The Dodgers recently traded veteran first baseman Adrian Gonzalez to the Braves, who subsequently released him. That was not surprising, as Gonzalez agreed to waive his no-trade clause only if the Braves cut him loose. That, in turn, would allow Gonzalez to shop around for another team. Speaking of which, here's this scoop from Buster Olney: 

Gonzalez is owed $21.5 million for the upcoming season, but because he was released the team that signs him will only be responsible for the league minimum (the Braves will pick up the rest). So that's in his favor, and that's no doubt appealing to the Mets, who under the Wilpon family continue to spend far less than they should. 

On the performance side, it's a dicey proposition. Gonzalez is going into his age-36 season, and he's coming off a 2017 campaign in which he batted .242/.287/.355 with just three home runs in 71 games. Part of that is probably the decline that's standard to a corner defender in his mid-30s, and part of it is because of Gonzalez's back problems. On that latter front, Dodgers president Andrew Friedman said back in early November that he expected Gonzalez to be healthy by Spring Training. As well, Gonzalez was durable and productive in recent seasons coming into last year. On a preliminary basis, the SportsLine (@SportsLine on Twitter) Projection Model tabs Gonzalez for a .712 OPS next season. That's obviously not adequate for a first baseman, but there's a chance he overshoots that forecast, especially is he's indeed healthy.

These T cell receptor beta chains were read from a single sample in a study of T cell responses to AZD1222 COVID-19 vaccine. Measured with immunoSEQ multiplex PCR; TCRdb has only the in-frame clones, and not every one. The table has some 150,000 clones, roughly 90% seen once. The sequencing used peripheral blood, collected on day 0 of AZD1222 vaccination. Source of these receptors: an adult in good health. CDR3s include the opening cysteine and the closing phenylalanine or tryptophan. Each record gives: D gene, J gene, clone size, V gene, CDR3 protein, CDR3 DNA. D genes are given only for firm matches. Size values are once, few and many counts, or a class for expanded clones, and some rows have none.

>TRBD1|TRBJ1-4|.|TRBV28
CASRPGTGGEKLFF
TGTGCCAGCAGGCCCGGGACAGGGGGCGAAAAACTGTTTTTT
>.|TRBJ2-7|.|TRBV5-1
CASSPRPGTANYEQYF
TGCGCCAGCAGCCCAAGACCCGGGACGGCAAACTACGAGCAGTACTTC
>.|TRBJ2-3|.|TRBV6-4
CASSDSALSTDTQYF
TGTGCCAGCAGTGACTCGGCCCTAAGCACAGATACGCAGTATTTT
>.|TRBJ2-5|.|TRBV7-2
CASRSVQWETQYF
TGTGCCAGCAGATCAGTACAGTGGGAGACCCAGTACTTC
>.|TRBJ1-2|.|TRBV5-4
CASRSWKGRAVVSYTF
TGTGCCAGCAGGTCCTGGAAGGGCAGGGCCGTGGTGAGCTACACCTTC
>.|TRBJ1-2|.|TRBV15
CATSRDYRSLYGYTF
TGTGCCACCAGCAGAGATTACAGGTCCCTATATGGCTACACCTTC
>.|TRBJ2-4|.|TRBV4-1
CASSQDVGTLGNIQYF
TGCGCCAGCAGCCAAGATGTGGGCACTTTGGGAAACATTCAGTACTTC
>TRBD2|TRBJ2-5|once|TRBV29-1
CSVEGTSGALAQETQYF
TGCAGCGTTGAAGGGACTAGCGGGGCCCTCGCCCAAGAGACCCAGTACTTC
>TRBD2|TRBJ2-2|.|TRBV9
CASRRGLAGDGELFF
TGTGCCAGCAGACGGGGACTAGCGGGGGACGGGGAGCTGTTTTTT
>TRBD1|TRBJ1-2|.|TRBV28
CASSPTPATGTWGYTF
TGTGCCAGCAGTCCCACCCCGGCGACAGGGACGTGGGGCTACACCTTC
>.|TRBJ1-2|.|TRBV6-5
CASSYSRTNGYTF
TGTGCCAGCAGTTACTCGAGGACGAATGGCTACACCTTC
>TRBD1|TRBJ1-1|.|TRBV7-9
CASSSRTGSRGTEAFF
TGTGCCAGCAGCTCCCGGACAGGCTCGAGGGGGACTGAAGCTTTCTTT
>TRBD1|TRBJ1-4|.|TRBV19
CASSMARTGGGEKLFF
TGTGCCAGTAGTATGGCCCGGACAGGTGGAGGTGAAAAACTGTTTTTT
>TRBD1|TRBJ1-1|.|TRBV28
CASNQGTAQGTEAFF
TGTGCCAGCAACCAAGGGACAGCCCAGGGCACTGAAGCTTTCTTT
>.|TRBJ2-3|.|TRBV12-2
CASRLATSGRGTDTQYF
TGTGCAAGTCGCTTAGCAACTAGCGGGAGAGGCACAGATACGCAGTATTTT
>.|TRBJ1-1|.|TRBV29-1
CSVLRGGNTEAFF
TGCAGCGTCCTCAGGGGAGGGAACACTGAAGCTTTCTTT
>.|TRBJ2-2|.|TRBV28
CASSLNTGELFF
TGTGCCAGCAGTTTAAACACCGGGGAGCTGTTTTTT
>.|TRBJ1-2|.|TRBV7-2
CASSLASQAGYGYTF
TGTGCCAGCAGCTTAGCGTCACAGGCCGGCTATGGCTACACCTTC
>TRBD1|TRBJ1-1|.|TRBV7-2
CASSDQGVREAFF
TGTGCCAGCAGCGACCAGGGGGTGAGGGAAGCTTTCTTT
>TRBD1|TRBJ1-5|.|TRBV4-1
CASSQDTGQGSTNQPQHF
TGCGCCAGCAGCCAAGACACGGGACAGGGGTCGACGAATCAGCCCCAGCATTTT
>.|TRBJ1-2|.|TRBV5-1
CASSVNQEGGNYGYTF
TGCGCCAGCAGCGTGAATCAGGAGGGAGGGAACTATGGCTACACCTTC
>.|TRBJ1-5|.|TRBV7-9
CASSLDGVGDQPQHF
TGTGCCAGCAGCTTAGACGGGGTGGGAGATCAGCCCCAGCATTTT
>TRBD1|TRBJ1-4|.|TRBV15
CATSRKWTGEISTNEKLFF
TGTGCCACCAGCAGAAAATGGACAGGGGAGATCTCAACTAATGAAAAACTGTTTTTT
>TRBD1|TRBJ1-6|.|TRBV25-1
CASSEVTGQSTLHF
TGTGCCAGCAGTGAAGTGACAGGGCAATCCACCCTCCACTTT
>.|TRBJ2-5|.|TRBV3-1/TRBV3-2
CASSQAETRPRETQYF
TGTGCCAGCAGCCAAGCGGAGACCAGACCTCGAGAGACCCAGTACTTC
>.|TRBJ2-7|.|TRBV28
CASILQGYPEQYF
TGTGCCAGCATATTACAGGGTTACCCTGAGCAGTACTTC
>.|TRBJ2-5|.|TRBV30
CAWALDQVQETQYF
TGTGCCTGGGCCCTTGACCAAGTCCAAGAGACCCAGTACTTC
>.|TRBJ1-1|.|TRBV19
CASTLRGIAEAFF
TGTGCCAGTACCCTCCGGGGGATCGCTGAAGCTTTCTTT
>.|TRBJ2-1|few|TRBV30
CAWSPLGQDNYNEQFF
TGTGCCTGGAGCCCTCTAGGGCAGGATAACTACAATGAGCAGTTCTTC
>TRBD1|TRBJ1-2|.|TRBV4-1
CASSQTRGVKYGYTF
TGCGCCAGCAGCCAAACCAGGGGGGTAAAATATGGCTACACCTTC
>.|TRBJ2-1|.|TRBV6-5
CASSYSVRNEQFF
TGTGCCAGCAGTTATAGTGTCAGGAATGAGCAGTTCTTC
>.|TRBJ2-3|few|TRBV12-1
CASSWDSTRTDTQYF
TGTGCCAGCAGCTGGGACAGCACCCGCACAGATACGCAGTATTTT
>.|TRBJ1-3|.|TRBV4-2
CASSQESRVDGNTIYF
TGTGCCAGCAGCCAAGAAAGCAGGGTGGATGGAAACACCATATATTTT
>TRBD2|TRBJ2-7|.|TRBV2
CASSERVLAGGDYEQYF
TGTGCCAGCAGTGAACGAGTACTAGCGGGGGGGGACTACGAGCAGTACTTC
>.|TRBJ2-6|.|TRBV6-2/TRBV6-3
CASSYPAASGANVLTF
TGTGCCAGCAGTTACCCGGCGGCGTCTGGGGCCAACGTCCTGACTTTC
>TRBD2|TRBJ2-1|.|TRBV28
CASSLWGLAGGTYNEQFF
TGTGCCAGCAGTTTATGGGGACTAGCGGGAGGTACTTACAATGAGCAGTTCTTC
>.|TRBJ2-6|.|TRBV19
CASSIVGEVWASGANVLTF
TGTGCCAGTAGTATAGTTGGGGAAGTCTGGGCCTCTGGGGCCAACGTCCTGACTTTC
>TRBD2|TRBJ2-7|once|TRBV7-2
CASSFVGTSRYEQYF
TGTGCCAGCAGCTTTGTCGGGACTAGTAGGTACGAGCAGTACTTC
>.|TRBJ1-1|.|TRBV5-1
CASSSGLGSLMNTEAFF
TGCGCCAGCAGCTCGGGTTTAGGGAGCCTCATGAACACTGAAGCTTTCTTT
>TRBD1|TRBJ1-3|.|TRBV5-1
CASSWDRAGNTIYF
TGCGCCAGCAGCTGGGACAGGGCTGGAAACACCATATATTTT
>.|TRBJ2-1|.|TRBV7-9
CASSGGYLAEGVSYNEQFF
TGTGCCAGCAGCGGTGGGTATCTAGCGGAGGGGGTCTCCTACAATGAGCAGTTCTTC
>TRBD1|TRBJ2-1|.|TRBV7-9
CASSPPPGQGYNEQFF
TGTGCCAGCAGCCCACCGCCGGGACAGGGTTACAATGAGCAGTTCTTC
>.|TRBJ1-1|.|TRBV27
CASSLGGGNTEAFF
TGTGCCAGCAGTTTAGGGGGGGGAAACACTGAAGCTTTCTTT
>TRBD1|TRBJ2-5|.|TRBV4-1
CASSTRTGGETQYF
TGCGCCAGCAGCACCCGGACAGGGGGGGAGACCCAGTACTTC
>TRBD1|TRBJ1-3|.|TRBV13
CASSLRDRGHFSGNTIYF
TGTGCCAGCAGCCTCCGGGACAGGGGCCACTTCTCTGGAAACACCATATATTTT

The Mets last season got good production at first base from Lucas Duda, but he was traded to the Rays midseason. That seemingly cleared a path for Dominic Smith, but the prospect last season didn't produce across 49 games at the highest level. Also, via the New York Times, here's what GM Sandy Alderson said of Smith at the GM's meetings in November: 

In November, at the general managers' meetings, Alderson was asked if Smith needed to win the first baseman's job in Spring Training.

"He didn't win it in September, let's put it that way," Alderson said.

Smith, the Mets' first-round pick in 2013, has battled weight issues. He is probably a bit shorter than his listed height of six feet, and he weighed nearly 260 pounds at the end of the 2016 season. He reported to Spring Training last season 24 pounds lighter after eating healthier over the off-season, but he regained it during the season.

"Dominic is going to have to be careful about his physical conditioning certainly over the next few years, if not throughout his career," Alderson said last month.

Alderson later softened those remarks a bit, but it's apparent Smith will get some competition from someone during camp. So Gonzalez, maybe? It's not a platoon fit, since both are left-handed, and it's not certain Gonzalez would be open to such an arrangement (he's said before that getting as much playing time as possible is a priority in 2018). Smith has three options remaining, so if they determine starting off in the minors is best for his long-term development, then Gonzalez makes more sense. What they don't want to do is compromise the future of Smith, who was a consensus top-100 overall prospect coming up through the system, in deference to a fading star like Gonzalez.